296 pp., 6.125 x 9.25, 20 illus., notes, bibl., index
Gender and American Culture
Women, the Railroad, and the Rise of Public Domesticity
A "Historians' Picks" title--New York Journal of American History
Recognizing the railroad's importance as both symbol and experience in Victorian America, Amy G. Richter follows women travelers onto trains and considers the consequences of their presence there.
For a time, Richter argues, nineteenth-century Americans imagined the public realm as a chaotic and dangerous place full of potential, where various groups came together, collided, and influenced one another, for better or worse. The example of the American railroad reveals how, by the beginning of the twentieth century, this image was replaced by one of a domesticated public realm--a public space in which both women and men increasingly strove to make themselves "at home."
Through efforts that ranged from the homey touches of railroad car décor to advertising images celebrating female travelers and legal cases sanctioning gender-segregated spaces, travelers and railroad companies transformed the railroad from a place of risk and almost unlimited social mixing into one in which white men and women alleviated the stress of unpleasant social contact. Making themselves "at home" aboard the trains, white men and women domesticated the railroad for themselves and paved the way for a racially segregated and class-stratified public space that freed women from the home yet still preserved the railroad as a masculine domain.
"A groundbreaking contribution to the history of women and the railroad, Richter’s meticulous research and lucid prose illuminate the passage from Victorian America to modern times, the nuanced layers of private lives and separate spheres, and the public culture and corporate strategy that show the remaking of the life and landscape of nineteenth-century America--a terrain where the New Woman took her seat on the Twentieth Century Limited and began the journey anew."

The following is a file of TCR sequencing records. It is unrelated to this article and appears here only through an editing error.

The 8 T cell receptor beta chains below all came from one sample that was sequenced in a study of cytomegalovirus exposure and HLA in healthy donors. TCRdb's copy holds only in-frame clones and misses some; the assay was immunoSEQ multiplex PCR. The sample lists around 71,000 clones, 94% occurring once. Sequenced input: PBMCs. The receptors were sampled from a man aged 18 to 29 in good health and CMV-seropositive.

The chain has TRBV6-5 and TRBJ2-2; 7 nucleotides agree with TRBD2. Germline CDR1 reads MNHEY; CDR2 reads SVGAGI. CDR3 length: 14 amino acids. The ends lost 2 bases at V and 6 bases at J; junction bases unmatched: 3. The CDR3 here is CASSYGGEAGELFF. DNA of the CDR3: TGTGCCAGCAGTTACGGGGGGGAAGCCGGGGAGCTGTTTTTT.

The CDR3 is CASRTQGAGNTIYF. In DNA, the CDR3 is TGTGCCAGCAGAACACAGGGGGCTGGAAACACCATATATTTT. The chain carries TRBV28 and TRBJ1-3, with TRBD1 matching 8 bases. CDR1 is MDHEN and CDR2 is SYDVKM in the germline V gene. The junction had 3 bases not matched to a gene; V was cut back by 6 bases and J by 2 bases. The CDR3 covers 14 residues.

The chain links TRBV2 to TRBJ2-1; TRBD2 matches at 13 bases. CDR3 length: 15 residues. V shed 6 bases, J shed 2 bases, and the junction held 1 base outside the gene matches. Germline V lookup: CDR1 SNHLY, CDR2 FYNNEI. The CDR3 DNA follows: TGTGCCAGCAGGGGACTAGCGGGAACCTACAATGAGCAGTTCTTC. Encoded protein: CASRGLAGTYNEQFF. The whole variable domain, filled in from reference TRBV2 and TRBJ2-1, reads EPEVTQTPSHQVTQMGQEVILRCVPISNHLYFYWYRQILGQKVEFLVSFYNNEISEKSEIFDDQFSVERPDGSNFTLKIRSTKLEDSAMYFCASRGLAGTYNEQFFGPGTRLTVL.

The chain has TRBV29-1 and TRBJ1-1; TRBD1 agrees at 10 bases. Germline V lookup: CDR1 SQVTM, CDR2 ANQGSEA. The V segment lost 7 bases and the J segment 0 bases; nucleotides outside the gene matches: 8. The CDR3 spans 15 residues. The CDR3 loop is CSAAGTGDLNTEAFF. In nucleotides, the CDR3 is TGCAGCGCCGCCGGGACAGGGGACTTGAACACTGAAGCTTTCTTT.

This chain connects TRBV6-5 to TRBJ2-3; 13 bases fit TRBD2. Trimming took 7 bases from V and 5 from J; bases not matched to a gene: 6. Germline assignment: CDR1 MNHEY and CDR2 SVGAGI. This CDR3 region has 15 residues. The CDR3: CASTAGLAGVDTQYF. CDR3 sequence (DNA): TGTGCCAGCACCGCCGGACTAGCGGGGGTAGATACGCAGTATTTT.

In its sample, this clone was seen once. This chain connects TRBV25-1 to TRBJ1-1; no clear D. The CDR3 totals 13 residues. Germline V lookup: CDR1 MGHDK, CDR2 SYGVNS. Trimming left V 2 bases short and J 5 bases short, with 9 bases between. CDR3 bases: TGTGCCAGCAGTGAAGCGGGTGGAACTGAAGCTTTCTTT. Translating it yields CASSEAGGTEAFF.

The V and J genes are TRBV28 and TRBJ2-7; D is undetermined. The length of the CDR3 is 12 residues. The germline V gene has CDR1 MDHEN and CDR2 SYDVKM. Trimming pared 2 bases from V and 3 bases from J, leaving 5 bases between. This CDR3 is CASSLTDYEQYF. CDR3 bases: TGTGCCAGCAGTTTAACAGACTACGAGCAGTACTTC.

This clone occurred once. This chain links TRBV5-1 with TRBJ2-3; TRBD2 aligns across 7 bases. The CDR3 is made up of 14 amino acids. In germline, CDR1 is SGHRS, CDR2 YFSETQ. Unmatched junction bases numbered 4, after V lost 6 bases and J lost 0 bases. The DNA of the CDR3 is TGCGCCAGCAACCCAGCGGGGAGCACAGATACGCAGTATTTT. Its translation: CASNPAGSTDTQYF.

--Indiana Magazine of History
"A fine work of cultural history, broadly conceived and imaginatively researched."
--The Pennsylvania Magazine of History & Biography
"This is a book about far more than what Americans thought about women riding trains: it is an ambitious consideration of how Americans came to grips with the social, geographic, and economic changes of the second half of the nineteenth century. . . . A work that is intellectually rich, amply documented and contains enough social history on the conditions of rail cars, behaviors of passengers, and Americans' love of travel to merit it a place alongside more traditional historiography on American railroads."
--Journal of Transport History
“[A] major contribution to women’s studies as well as transportation and social history. [Richter] has creatively used sources, including the rich archives of the Pennsylvania Railroad, the self-proclaimed 'Standard Railroad of the World.' The concept of public domesticity is historically important and carefully explored in this well-written and expertly illustrated volume.”
"This is not your parents' railroad history. . . . [Home on the Rails] breathes life into an old, often stale debate about the role of the ideology of separate spheres in the lives of women.
--Technology and Culture
"Contributes to a growing historiography on the public and political implications of seemingly 'private' domesticity. . . . Engaging and innovative. . . . Offers a sophisticated and nuanced analysis of transitions in American society during the nineteenth century. It will hold great interest to general and scholarly audiences."
--Journal of Illinois History
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